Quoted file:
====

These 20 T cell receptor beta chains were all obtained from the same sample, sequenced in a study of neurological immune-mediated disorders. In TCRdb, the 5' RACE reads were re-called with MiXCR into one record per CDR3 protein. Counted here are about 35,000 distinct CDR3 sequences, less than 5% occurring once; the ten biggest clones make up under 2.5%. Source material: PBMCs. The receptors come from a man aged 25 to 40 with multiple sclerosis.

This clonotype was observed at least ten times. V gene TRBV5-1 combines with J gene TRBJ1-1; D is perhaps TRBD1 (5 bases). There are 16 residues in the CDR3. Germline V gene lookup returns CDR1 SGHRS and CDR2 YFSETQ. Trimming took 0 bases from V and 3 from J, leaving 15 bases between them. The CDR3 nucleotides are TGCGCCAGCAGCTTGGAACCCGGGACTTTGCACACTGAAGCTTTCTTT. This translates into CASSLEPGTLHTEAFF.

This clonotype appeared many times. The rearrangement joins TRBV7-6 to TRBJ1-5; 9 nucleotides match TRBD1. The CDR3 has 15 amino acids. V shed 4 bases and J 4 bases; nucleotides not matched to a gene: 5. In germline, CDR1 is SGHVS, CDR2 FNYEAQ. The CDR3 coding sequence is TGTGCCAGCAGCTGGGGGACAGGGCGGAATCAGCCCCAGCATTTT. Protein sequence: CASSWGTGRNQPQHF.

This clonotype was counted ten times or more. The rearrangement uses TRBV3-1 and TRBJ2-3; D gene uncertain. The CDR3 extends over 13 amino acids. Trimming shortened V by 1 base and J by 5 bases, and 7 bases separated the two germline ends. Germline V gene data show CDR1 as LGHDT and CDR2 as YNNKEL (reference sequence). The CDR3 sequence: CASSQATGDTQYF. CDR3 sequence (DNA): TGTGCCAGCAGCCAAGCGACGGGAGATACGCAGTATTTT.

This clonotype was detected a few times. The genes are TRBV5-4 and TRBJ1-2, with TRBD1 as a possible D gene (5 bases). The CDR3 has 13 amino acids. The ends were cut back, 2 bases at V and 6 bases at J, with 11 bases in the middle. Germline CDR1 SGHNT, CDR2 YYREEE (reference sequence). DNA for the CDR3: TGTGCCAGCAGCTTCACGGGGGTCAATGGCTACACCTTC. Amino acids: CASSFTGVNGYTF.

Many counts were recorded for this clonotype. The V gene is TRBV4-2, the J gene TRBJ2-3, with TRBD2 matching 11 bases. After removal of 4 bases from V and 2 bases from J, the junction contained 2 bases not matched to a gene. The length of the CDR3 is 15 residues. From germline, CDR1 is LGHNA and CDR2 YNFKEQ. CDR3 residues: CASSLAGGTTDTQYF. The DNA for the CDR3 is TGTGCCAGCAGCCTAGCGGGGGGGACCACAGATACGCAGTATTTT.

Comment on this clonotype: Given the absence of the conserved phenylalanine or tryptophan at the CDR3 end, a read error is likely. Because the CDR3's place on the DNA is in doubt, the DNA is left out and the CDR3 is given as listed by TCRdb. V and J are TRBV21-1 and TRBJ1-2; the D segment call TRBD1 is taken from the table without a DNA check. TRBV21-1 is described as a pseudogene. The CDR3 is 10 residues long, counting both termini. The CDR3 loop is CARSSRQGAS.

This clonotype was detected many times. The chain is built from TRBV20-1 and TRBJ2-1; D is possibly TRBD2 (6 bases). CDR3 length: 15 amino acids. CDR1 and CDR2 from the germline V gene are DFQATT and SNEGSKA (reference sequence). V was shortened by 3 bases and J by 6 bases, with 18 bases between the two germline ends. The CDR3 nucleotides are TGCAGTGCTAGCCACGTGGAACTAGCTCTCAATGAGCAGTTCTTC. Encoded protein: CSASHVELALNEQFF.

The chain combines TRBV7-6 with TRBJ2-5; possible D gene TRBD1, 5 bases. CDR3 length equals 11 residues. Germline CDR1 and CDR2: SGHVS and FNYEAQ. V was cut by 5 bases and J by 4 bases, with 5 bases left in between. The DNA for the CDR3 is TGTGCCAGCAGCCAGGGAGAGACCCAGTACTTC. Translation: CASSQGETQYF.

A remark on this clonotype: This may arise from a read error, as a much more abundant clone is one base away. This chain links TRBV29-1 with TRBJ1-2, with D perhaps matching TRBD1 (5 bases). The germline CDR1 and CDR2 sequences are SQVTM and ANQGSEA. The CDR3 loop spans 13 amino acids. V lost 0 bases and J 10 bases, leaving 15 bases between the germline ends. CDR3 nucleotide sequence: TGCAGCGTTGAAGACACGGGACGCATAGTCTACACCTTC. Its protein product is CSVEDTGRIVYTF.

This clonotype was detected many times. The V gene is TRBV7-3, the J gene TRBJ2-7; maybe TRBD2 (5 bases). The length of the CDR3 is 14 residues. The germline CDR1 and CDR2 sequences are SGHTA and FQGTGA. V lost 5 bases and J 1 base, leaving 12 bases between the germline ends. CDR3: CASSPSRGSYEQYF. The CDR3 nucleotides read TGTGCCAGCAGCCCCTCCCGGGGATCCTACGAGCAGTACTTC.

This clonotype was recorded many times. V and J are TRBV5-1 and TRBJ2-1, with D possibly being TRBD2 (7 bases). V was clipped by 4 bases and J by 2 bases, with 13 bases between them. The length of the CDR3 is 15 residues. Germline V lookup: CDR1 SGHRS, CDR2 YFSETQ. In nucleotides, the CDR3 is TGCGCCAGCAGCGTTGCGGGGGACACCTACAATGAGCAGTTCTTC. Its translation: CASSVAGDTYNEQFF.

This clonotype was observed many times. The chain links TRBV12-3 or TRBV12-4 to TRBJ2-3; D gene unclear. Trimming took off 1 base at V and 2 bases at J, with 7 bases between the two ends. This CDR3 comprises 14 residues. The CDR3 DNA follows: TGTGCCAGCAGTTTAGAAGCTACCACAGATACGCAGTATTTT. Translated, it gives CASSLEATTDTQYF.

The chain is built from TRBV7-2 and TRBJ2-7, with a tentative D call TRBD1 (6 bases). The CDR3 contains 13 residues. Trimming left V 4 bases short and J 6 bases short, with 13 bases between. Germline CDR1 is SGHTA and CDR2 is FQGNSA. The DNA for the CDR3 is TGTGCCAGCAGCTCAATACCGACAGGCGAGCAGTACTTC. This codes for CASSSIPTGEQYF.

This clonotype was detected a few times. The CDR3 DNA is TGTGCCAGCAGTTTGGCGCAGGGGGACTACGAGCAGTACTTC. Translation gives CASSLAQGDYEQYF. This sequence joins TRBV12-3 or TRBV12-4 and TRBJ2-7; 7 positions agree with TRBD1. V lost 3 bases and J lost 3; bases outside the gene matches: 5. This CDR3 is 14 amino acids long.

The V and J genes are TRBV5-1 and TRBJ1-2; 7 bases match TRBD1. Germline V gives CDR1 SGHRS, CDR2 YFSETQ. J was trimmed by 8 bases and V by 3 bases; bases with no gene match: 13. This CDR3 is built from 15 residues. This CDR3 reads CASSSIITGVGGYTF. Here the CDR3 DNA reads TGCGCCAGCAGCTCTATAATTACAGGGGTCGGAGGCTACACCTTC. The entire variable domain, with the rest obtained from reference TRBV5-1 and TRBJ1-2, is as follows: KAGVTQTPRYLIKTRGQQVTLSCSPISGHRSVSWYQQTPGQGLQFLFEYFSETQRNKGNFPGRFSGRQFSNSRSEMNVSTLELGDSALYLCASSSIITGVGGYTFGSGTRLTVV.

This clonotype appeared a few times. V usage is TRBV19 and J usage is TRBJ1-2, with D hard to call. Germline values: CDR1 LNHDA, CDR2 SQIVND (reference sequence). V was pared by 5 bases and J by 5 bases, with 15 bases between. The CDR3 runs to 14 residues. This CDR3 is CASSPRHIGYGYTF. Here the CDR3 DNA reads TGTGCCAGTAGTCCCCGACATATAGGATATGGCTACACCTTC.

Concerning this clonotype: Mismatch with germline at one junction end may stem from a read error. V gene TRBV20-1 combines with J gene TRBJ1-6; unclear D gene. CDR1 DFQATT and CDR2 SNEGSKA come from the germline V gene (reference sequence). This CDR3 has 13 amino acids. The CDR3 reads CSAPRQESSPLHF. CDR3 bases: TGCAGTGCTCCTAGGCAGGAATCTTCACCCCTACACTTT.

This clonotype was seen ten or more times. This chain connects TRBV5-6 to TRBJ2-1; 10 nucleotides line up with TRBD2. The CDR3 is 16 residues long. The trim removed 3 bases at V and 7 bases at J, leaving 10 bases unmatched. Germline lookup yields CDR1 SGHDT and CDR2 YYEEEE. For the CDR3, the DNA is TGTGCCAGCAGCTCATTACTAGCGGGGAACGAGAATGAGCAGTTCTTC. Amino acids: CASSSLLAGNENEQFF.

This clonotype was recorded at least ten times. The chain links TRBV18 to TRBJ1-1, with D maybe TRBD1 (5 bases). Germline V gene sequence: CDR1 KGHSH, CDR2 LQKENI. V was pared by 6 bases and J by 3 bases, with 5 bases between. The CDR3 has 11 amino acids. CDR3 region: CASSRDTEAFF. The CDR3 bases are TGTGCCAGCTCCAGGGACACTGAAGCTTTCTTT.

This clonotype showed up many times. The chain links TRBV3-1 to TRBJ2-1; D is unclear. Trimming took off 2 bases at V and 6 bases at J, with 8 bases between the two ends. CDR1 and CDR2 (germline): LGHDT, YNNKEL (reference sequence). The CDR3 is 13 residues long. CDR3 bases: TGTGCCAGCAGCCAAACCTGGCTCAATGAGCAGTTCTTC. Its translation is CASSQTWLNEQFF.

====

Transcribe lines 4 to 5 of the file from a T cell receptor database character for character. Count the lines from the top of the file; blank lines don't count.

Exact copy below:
This clonotype was counted ten times or more. The rearrangement uses TRBV3-1 and TRBJ2-3; D gene uncertain. The CDR3 extends over 13 amino acids. Trimming shortened V by 1 base and J by 5 bases, and 7 bases separated the two germline ends. Germline V gene data show CDR1 as LGHDT and CDR2 as YNNKEL (reference sequence). The CDR3 sequence: CASSQATGDTQYF. CDR3 sequence (DNA): TGTGCCAGCAGCCAAGCGACGGGAGATACGCAGTATTTT.

This clonotype was detected a few times. The genes are TRBV5-4 and TRBJ1-2, with TRBD1 as a possible D gene (5 bases). The CDR3 has 13 amino acids. The ends were cut back, 2 bases at V and 6 bases at J, with 11 bases in the middle. Germline CDR1 SGHNT, CDR2 YYREEE (reference sequence). DNA for the CDR3: TGTGCCAGCAGCTTCACGGGGGTCAATGGCTACACCTTC. Amino acids: CASSFTGVNGYTF.